Observation of the shape of a water drop on an oscillating Teflon plate

Observation of the shape of a water drop on an oscillating Teflon plate This is an experimental investigation of the dynamics of water drops under large-amplitude forcing within a frequency range of 10–700 Hz. Water drops on an oscillating horizontal plate displayed various behaviors, such as bouncing, dividing, ejecting, axisymmetric polygonal vibration, and polygonal but not axisymmetric vibration. These last two were alike in that the capillary waves of a water drop gave rise to various polygons. However, the planar directions of the polygons of the non-axisymmetric vibrations seemed stable, and their frequencies were the same as the induced frequencies of the oscillating plate. These two features make non-axisymmetric polygonal vibration different from the axisymmetric polygonal vibration reported to date, and the phenomenon has not yet been successfully analyzed. Trials of simulating some shapes of non-axisymmetric polygonal vibrations according to Rayleigh’s theory are described in this paper. http://www.deepdyve.com/assets/images/DeepDyve-Logo-lg.png Experiments in Fluids Springer Journals

Observation of the shape of a water drop on an oscillating Teflon plate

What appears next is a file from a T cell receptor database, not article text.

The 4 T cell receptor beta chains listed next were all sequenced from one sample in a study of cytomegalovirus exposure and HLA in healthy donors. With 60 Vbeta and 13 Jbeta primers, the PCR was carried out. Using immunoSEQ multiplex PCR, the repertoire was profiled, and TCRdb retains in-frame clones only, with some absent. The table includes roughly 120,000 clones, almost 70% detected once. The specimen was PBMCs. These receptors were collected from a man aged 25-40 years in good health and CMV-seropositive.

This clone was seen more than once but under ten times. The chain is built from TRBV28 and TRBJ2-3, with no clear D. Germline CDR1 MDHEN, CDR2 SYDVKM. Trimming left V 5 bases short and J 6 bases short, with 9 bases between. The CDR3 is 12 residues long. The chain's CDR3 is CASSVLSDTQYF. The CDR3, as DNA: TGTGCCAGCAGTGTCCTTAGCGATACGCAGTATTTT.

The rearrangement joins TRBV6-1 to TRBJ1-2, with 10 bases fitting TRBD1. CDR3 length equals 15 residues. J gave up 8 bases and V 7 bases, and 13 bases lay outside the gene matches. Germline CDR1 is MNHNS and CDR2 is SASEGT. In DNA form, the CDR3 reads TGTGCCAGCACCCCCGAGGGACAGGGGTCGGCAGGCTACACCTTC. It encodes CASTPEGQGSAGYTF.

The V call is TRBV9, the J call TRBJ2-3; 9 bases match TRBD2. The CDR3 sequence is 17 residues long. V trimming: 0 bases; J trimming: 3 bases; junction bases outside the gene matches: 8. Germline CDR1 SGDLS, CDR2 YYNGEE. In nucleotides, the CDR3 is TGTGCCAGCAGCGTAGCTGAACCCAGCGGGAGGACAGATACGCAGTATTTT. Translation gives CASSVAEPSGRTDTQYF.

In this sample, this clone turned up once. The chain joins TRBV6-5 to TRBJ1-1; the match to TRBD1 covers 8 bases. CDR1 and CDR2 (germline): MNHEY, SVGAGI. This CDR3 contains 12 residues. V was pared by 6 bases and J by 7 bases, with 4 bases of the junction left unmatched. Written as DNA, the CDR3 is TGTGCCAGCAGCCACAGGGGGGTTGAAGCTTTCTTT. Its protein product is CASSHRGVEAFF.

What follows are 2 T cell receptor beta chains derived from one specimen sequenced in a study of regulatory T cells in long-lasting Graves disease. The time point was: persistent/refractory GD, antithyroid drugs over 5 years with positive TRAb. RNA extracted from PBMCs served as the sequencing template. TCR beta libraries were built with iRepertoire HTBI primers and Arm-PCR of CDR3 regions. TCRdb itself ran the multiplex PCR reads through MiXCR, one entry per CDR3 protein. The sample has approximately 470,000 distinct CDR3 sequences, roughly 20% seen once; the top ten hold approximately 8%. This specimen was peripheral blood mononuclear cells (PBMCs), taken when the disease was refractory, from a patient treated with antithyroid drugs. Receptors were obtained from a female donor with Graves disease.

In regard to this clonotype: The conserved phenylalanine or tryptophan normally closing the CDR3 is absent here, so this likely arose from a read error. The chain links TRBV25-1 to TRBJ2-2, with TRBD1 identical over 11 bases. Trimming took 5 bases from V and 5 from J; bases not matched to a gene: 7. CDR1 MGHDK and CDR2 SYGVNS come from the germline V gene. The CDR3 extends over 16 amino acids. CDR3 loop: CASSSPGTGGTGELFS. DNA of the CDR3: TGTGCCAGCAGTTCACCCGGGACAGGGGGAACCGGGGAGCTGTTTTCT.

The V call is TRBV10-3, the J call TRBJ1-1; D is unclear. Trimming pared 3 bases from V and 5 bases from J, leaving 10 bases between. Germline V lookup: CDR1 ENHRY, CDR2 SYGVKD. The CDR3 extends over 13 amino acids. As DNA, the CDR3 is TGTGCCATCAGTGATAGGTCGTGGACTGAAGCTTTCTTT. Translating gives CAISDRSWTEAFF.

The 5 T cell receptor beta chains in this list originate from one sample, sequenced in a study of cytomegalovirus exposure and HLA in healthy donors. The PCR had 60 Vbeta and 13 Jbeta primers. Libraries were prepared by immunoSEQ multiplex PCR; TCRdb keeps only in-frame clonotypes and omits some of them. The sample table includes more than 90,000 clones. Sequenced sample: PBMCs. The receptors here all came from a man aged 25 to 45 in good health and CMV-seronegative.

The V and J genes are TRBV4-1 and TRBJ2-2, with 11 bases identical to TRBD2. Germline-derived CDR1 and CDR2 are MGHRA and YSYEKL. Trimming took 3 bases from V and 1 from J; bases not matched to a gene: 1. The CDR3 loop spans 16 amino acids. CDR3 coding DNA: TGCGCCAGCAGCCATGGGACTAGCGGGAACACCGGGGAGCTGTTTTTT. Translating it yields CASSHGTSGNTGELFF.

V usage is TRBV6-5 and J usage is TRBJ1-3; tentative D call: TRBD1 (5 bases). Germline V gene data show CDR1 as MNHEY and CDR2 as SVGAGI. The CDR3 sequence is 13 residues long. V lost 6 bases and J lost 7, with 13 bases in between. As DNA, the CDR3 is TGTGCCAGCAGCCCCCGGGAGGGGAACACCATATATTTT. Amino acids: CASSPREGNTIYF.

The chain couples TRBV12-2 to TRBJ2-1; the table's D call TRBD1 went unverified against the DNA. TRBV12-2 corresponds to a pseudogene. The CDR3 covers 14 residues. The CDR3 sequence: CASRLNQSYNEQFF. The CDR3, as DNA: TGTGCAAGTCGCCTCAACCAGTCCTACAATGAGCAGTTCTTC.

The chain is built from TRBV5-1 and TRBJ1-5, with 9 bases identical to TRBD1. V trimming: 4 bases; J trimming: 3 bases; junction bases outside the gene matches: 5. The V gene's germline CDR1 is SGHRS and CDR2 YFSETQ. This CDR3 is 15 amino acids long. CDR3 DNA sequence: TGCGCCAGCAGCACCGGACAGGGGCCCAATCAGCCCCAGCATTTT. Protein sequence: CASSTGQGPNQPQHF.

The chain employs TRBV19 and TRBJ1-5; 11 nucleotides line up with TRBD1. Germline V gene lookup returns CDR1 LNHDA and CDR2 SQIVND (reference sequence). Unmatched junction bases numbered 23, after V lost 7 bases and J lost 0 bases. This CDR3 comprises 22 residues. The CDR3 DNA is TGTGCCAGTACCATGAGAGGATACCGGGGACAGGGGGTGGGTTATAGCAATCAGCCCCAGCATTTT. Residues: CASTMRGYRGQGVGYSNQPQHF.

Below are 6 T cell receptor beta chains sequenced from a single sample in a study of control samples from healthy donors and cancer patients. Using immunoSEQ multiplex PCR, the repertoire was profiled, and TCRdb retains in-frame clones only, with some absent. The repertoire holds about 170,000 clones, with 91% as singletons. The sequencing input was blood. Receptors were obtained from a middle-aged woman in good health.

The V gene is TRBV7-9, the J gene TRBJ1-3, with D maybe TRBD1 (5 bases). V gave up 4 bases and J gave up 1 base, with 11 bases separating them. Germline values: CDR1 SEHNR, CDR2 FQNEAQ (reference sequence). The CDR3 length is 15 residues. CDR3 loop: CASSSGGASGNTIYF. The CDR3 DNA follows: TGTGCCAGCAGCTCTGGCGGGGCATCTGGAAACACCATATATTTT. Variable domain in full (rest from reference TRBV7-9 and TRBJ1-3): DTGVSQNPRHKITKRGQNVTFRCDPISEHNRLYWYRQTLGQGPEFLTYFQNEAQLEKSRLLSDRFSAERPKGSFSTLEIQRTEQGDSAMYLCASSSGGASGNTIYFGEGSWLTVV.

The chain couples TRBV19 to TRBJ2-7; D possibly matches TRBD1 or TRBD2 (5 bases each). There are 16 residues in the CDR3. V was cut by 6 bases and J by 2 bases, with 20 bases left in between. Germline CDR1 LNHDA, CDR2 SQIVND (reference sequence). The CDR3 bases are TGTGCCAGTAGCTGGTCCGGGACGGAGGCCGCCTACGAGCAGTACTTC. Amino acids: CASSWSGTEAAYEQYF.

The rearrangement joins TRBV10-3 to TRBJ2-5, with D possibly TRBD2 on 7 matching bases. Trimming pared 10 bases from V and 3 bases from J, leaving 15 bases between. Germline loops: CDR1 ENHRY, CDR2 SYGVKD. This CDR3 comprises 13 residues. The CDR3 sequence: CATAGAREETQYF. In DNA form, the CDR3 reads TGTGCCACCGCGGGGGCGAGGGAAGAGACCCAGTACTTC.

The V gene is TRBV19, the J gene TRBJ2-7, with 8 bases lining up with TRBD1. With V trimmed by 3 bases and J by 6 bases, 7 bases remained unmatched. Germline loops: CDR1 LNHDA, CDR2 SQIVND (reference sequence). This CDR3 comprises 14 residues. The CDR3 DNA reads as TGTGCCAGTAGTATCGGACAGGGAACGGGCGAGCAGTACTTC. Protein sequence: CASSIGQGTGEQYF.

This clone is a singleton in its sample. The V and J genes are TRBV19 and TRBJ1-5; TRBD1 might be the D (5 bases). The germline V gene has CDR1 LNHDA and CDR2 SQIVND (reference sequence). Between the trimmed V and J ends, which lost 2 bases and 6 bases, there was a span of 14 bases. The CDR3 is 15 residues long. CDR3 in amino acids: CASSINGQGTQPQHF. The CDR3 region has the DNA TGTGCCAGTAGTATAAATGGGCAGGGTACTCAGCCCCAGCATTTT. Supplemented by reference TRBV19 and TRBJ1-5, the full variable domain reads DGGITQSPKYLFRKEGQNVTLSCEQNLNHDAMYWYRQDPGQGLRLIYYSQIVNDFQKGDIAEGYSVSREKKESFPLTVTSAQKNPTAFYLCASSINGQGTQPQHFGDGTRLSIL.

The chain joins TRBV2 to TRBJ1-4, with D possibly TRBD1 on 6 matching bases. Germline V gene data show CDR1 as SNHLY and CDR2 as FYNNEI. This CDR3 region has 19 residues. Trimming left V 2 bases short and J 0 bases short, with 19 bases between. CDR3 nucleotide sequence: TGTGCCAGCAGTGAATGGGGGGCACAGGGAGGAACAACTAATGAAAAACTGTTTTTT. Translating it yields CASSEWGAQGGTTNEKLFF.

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Publisher
Springer-Verlag
Copyright
Copyright © 2006 by Springer-Verlag
Subject
Engineering; Engineering Fluid Dynamics; Fluid- and Aerodynamics; Engineering Thermodynamics, Heat and Mass Transfer
ISSN
0723-4864
eISSN
1432-1114
D.O.I.
10.1007/s00348-006-0203-0
Publisher site
See Article on Publisher Site

Abstract

This is an experimental investigation of the dynamics of water drops under large-amplitude forcing within a frequency range of 10–700 Hz. Water drops on an oscillating horizontal plate displayed various behaviors, such as bouncing, dividing, ejecting, axisymmetric polygonal vibration, and polygonal but not axisymmetric vibration. These last two were alike in that the capillary waves of a water drop gave rise to various polygons. However, the planar directions of the polygons of the non-axisymmetric vibrations seemed stable, and their frequencies were the same as the induced frequencies of the oscillating plate. These two features make non-axisymmetric polygonal vibration different from the axisymmetric polygonal vibration reported to date, and the phenomenon has not yet been successfully analyzed. Trials of simulating some shapes of non-axisymmetric polygonal vibrations according to Rayleigh’s theory are described in this paper.

Journal

Experiments in FluidsSpringer Journals

Published: Sep 12, 2006

References

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